Newly revised! The Trick-or-Treat! rhythm game is FUN way to start out your lessons for 4-6 weeks around Halloween time (although I’ve also had teachers tell me they use at all year round!). It’s easy: just pull out the cards you’ve assembled, and put some candy or treats in a bowl. Your students will be thrilled to see you present this game every year. Your students will have a blast — and you’ll see their rhythm skills improve.
How does the game work?
Inform your student that you have a bowl of treats — but that they must EARN their treat by playing a rhythm game. 🙂 Choose the appropriate deck for your student (Levels 1-5). Explain to your student: There are TRICK cards and there are TREAT cards. When a TREAT card is drawn, the game is over and it’s time to choose a treat. When a TRICK card is drawn, the student performs the rhythm on the card and then draws again.
All five levels of cards contain rhythms that are in duple meter and triple meter. The rhythms get progressively more advanced with each level. The easiest rhythms contain only quarter notes and eighth notes (or, macrobeats and microbeats, to use MLT-based terminology). The more advanced levels contain sixteenth-note combinations, elongations, rests, ties, and upbeats. The leveling information is detailed clearly for the teacher on a cheat sheet (see photo above).
The first week you present the game to your students, I recommend starting with Level 1 (even if they can handle more advanced rhythms). Over following weeks, you can bump up to the next levels or stick with the same level if more practice is needed. This approach really works! You’ll be impressed with how your students do from week to week.
Students will draw an average 4 or 5 rhythm cards before drawing a TREAT card. However, if you decide you’d like the game to last longer, simply remove one of the TREAT cards from the deck.
Here are a couple of game variations I use with my students:
- YOUNG BEGINNERS: Instead of asking the student to read the rhythms, ask them to echo after you. This is so good for developing their ears and preparing for reading down the road!
- SMALL GROUPS: Play the game normally, except ask the entire group to help perform the rhythm cards drawn by each individual.
Buy the 44-page Trick-or-Treat! PDF download now, and here’s what you’ll get:
- Introductory letter to the teacher
- Leveling cheatsheet and tips for gameplay
- Instructions for assembly (this is a digital product; meaning, you must print and assemble the game yourself)
- Card holders for each of the five levels
- Five levels of rhythm cards (152 cards total)
Click here to read the blog post announcement about this resource and learn more about how I used this game with my students.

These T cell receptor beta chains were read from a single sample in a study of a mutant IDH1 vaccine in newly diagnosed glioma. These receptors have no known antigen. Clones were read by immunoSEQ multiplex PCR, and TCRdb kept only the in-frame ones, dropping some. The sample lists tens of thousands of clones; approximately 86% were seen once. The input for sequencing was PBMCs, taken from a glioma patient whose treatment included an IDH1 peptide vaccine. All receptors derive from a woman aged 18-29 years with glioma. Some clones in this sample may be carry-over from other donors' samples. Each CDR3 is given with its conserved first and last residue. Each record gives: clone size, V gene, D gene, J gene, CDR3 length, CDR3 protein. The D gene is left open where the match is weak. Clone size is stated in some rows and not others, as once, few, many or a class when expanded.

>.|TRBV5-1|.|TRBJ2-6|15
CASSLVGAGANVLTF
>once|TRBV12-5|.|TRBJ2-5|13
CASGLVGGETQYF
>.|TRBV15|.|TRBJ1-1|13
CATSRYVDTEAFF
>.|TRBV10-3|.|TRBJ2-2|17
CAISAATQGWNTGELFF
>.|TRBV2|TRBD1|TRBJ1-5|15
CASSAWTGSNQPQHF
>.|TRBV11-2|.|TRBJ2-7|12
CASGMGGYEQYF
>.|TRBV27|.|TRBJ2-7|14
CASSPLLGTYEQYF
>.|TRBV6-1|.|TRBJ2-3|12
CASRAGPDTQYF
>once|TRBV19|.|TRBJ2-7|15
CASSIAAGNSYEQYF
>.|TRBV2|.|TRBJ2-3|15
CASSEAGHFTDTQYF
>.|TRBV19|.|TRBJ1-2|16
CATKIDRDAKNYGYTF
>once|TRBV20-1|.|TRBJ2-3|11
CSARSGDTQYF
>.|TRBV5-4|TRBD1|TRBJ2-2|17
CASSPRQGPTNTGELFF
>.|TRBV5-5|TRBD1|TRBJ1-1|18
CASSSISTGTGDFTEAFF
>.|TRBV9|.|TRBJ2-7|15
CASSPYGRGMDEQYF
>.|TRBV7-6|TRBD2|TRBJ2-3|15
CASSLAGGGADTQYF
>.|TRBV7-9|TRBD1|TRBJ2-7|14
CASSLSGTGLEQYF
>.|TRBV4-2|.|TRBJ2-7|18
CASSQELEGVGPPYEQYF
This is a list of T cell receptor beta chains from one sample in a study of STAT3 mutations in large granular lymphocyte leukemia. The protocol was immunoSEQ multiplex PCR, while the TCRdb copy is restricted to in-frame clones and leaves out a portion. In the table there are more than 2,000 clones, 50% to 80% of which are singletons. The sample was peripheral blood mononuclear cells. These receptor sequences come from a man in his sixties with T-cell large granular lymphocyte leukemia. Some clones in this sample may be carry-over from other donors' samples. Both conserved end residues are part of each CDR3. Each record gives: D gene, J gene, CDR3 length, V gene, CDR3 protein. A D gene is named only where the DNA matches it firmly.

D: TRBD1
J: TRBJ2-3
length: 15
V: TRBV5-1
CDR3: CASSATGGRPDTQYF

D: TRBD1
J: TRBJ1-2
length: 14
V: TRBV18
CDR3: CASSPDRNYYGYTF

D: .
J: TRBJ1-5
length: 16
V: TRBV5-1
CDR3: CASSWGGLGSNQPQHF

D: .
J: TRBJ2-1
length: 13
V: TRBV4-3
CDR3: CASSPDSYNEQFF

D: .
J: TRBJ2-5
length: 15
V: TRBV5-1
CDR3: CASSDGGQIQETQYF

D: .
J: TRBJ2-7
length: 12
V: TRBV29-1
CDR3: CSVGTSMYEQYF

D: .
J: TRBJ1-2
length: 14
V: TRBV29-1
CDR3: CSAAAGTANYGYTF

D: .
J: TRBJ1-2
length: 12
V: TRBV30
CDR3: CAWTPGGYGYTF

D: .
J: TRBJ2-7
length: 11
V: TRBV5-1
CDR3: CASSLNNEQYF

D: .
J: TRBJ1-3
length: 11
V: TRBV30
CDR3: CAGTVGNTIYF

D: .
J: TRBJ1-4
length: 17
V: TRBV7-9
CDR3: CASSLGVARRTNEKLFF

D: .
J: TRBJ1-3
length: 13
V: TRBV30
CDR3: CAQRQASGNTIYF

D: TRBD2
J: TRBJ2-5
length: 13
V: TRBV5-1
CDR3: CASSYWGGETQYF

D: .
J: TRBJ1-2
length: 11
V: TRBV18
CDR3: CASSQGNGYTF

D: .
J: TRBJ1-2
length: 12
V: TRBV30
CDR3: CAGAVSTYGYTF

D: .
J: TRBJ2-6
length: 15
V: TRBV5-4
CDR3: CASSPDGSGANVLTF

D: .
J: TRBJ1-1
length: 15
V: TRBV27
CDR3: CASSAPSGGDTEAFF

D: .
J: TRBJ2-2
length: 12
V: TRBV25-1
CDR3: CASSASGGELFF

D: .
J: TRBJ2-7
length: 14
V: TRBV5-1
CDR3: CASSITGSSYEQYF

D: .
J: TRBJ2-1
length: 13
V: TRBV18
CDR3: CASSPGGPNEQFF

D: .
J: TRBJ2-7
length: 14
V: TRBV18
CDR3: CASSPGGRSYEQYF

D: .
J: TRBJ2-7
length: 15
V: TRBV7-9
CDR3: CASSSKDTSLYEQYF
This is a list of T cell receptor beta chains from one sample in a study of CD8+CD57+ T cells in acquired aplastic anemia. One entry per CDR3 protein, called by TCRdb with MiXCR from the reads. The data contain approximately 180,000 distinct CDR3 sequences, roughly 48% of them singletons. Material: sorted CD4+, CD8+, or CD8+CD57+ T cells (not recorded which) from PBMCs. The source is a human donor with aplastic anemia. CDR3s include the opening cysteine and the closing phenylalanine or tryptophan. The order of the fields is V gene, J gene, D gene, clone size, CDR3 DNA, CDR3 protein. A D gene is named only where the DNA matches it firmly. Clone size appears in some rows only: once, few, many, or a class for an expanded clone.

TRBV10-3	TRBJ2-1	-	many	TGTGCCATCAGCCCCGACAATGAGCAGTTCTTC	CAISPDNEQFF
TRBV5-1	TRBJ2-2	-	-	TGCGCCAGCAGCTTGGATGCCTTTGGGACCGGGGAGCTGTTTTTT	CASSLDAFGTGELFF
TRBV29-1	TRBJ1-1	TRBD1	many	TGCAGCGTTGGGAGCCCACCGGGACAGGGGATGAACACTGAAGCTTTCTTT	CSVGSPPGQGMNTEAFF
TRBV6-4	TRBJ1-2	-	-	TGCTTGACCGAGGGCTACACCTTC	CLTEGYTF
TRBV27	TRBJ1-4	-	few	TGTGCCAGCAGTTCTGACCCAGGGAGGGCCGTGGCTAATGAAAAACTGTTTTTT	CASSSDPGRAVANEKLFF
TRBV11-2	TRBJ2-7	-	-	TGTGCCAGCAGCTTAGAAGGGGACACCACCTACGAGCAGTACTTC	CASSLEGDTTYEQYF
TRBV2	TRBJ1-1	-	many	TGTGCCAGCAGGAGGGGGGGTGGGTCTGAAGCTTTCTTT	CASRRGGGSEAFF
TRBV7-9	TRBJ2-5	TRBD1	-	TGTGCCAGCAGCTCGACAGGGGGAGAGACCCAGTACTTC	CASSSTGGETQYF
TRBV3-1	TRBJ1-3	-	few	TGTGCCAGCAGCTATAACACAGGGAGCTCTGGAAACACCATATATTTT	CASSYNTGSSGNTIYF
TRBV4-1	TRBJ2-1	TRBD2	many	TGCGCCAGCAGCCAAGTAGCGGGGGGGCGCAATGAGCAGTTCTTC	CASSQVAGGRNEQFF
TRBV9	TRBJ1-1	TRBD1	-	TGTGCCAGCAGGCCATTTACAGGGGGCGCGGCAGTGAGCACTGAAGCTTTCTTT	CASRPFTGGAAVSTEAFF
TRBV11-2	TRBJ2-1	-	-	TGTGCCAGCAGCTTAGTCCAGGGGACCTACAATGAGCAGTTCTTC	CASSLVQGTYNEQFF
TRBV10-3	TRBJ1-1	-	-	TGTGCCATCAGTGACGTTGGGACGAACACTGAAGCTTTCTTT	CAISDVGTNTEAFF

Read my time-stamped notes about the above video here.
Here’s what you’ll find in the video:
- 0:12 | What to do if a student happens to draw a TREAT card first thing! (This is a rare occurance.)
- 0:33 | How to teach a student how to perform the rhythm patterns on the TRICK cards accurately. They need to be able to (1) identify the meter, (2) count in before speaking/counting the rhythm pattern, and (3) maintain the meter as they speak/tap the rhythm pattern. (More tips on this below.)
- 1:00, 1:20, and 1:42 | Watch Robbie chant more rhythm cards.
- 2:00 | Robbie draws a TREAT card, ending the game.
|Level:||Beginners through intermediate levels|
|Format:||PDF (email delivery)|
Permission is granted for the purchasing teacher to make unlimited printouts and use the digital files for the purpose of teaching their own students. Sharing printouts or the digital files beyond that purpose is not permitted. The purchaser is not permitted to resell the item(s), or alter, modify, or create derivative works.
My Trick-or-Treat rhythm game has been purchased by over 150 teachers. Check out what a few of them have to say about it below:
“My students love the ice cream intervals and rhythm cards, but I think they especially look forward to the Halloween trick or treat game! Thank you!!” –Kaly
“I remember finding your free items in your shop and buying a couple games and music history things back in 2016 when I started teaching. I didn’t get on your email list until last year when I realized you were incorporating MLT in your teaching. I love MLT and would love more games that involve MLT sequenced topics! The Trick or Treat game is perfect. :)” — Alyssa
“I’ve followed your blog for about 1.5 years now and I’m always looking for new ideas and games to use in my studio. My students love the Trick or Treat game —- we actually play it all year long!” –Donna M.